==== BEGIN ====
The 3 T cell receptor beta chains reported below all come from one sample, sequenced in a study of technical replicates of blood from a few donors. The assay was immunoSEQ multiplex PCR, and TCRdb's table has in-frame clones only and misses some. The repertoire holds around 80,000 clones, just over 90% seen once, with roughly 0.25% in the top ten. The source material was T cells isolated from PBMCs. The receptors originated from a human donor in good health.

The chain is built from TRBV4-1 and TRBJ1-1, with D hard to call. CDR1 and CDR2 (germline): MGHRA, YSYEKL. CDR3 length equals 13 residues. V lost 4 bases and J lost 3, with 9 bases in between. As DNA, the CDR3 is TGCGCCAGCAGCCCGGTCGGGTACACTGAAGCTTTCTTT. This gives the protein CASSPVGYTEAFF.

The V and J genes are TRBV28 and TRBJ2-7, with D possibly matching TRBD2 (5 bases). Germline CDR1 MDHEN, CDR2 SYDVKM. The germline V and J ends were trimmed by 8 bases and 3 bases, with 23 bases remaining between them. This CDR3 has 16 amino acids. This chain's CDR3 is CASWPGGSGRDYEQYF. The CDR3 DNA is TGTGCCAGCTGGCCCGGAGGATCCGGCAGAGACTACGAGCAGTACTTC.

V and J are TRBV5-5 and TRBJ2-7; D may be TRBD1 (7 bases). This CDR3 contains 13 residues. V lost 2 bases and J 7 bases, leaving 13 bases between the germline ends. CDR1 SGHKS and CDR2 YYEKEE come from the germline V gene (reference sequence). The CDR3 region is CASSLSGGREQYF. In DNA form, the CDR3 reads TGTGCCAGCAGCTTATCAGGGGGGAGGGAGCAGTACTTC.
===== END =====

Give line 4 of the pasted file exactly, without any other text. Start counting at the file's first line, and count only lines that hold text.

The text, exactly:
V and J are TRBV5-5 and TRBJ2-7; D may be TRBD1 (7 bases). This CDR3 contains 13 residues. V lost 2 bases and J 7 bases, leaving 13 bases between the germline ends. CDR1 SGHKS and CDR2 YYEKEE come from the germline V gene (reference sequence). The CDR3 region is CASSLSGGREQYF. In DNA form, the CDR3 reads TGTGCCAGCAGCTTATCAGGGGGGAGGGAGCAGTACTTC.